You have to exercise if you intend to live. There is nothing better than walking. If you can walk at all, you had better do it. Even if you do other  things, make it a practice to walk regularly, faithfully, and daily, if possible. Realize that walking is the most bio-mechanically sound exercise you can do. There is nothing better. There is nothing kinder  and gentler to your body. There is nothing more rythmic and smooth and balanced. Swimming and pool exercises are also very good. Gym machines like stair climbers and stationary bicycles aren't bad either,  but nothing beats walking. Games like tennis, golf, and racquetball are fun, but many people get hurt playing them. There is lots of strain involved when you're twisting and turning and reaching, etc., as you do in those sports. So be cautious with those activities.

I mentioned the need to be cautious about drugs, but the same is true of surgery. Older people do not tolerate anesthetics as well. The shock of surgery, the blood loss, the trauma- it's all much more arduous for an older person. So, don't be overly enthusiastic about having surgery. For instance, if you are an 80 year old man, and if you are not in pain and if you are able to pass your urine freely, don't submit to prostate cancer surgery. I certainly wouldn't. I'm 60 and I wouldn't.

One surgery I do believe in for the elderly is cataract surgery. Just make sure you have a highly experienced surgeon.

Should the elderly get flu shots? I don't and I wouldn't. For one thing, the serological (antibody) response of the elderly to the flu shot is much weaker. There are plenty of authorities within mainstream Medicine who say that flu shots are useless for the elderly. Are you aware that those who have had multiple flu shots have a much higher risk of developing Alzheimer's disease? I think that a much better, safer, and more effective option is to take high-dose Vitamin D3: 5000 IUs daily. That's what I do. Yes, it's safe, even for the elderly.

I'll finish by pointing out that it's in your senior years that the idea of "leaving well enough alone" should carry a lot of weight, especially when it comes to radical interventions. I hate to have to say this, but in my opinion, medical abuses far outweigh medical miracles even in 2011, so be wary!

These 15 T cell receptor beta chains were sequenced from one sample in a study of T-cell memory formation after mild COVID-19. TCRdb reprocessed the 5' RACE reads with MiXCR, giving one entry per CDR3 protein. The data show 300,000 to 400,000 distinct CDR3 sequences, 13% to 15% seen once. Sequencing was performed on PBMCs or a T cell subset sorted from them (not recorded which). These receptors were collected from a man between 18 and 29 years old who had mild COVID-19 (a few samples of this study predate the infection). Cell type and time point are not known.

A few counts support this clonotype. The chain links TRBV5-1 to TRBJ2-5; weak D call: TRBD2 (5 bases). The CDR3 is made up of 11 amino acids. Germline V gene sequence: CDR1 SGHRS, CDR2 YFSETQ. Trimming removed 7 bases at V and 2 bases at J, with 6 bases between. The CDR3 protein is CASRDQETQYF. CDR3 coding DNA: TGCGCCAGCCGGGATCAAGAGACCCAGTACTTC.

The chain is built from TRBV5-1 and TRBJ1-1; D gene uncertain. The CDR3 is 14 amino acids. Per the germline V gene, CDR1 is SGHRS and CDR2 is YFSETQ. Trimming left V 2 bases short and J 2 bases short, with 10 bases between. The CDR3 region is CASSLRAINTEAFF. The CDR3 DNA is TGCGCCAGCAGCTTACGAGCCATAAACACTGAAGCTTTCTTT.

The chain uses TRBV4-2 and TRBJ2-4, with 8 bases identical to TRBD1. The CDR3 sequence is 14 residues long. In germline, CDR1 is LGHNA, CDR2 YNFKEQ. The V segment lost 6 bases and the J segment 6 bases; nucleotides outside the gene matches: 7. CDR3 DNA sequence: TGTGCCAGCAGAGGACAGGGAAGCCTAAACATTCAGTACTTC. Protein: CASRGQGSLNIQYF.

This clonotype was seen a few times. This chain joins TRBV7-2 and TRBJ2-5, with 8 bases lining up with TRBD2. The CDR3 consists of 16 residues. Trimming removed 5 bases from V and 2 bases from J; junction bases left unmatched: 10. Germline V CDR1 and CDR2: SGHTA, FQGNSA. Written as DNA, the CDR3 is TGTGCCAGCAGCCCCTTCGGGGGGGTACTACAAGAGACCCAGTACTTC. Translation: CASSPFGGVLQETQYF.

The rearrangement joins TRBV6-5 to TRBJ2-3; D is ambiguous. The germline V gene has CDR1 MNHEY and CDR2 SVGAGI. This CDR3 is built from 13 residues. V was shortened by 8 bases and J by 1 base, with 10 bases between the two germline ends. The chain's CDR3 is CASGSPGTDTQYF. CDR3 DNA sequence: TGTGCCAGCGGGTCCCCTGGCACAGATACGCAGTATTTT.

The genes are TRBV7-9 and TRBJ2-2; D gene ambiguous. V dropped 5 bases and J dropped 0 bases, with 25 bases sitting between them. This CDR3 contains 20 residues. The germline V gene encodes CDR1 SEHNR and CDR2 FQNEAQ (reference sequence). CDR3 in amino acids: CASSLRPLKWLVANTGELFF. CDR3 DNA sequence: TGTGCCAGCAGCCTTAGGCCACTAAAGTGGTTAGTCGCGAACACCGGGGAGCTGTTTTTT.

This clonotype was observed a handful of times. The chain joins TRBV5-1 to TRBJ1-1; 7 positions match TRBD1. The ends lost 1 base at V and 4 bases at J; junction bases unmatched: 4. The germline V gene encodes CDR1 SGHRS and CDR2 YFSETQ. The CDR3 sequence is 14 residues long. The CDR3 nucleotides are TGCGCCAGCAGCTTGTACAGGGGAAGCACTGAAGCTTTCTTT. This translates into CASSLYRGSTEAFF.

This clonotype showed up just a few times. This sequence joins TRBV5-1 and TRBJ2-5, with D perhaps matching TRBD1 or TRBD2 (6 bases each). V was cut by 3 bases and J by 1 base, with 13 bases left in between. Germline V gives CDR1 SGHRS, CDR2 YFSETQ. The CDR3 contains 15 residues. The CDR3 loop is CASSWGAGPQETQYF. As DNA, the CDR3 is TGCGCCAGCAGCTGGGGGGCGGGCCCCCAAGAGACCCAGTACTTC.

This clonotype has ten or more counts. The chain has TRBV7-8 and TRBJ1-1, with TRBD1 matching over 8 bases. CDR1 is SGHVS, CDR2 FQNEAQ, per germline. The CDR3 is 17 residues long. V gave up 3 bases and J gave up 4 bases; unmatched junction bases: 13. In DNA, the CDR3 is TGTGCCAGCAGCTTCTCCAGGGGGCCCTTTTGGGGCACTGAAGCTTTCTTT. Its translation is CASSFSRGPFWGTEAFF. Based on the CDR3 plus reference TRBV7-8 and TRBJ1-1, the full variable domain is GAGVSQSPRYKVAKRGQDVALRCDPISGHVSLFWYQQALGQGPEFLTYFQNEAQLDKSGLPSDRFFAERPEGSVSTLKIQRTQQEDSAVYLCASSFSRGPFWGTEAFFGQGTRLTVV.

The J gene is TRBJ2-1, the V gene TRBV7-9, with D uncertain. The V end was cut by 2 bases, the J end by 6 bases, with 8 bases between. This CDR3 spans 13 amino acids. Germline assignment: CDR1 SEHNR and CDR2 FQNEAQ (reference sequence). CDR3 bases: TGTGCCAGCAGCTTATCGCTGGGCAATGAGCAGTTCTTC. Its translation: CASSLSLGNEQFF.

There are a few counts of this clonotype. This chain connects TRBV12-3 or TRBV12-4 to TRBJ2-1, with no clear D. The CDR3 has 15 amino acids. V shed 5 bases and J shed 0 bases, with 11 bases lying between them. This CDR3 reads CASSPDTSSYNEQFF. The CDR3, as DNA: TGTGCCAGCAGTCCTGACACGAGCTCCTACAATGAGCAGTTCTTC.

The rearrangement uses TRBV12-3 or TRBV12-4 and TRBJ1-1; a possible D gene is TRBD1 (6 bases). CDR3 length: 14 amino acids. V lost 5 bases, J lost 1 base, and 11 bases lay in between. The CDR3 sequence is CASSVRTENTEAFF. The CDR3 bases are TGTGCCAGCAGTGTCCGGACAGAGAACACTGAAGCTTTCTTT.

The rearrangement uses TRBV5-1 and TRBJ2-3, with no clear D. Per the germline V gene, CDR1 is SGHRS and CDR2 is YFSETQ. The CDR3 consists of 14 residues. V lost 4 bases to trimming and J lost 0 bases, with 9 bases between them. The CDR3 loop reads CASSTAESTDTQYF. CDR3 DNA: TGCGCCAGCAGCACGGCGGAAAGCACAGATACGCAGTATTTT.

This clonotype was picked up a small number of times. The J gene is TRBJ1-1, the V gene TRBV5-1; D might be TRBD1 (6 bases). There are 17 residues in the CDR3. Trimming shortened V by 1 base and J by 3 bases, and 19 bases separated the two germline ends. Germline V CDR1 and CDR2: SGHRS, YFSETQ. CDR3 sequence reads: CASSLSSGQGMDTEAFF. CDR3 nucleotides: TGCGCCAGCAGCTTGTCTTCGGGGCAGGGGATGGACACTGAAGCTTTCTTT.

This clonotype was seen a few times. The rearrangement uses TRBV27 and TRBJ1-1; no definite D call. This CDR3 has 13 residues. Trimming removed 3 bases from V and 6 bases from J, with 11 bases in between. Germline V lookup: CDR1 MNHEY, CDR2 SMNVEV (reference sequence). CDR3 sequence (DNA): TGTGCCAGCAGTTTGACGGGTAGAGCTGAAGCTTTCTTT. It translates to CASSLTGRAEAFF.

I recently heard from a man who was advised to have a CT scan of his brain, which he underwent. The reason was that he has a hand tremor. His age is 63. He got a second opinion before submitting to the brain scan. Both doctors strongly urged him to do it because they thought it was highly possible he could have a brain tumor. And ultimately, he did it because he was freaked out about that. Who wants to live with uncertainty about whether or not you have a brain tumor? So, he did  it, and fortunately, the scan came back negative. But, how likely was it that he had a brain tumor? The most common symptoms of a brain tumor are headaches, seizures, visual problems, hearing problems, garbled speech, gait problems, cognitive and personality disruptions, and nausea/vomiting. This man had none of those symptoms. The chance that a brain tumor would present with one-sided hand tremor and nothing else is exceedingly small. Laughably small. However, to treat peripheral neuropathy, he has been taking two anti-seizure drugs, Neurontin and Tegretol, for decades, and both of those drugs are known to cause tremors with longterm use. Weren't those drugs the most likely cause of his hand tremor and not a brain tumor? He received a whopping dose of radiation from that CT scan, and the dye they injected into him is hardly safe either. I think it was medical malpractice for them to order that scan. There was no justification for it. And in the tiny, remote possibility that he had a brain tumor, other symptoms would have manifested soon enough to point to it. There was no need to go fishing for it. This is prime example of medical exploitation, and it happens countless times every day. And we are all victims because the costs get passed down to all of us through higher medical insurance premiums and the taxes that we pay. And of course, it is only going to get worse under Obama Care. Now, more than ever, you need to be wary and remain independent when it comes to all medical decisions. It's a jungle out there, and the system is rigged against patients. Don't be overly impressed with any  doctor. Be prepared to make your own decisions concerning your health.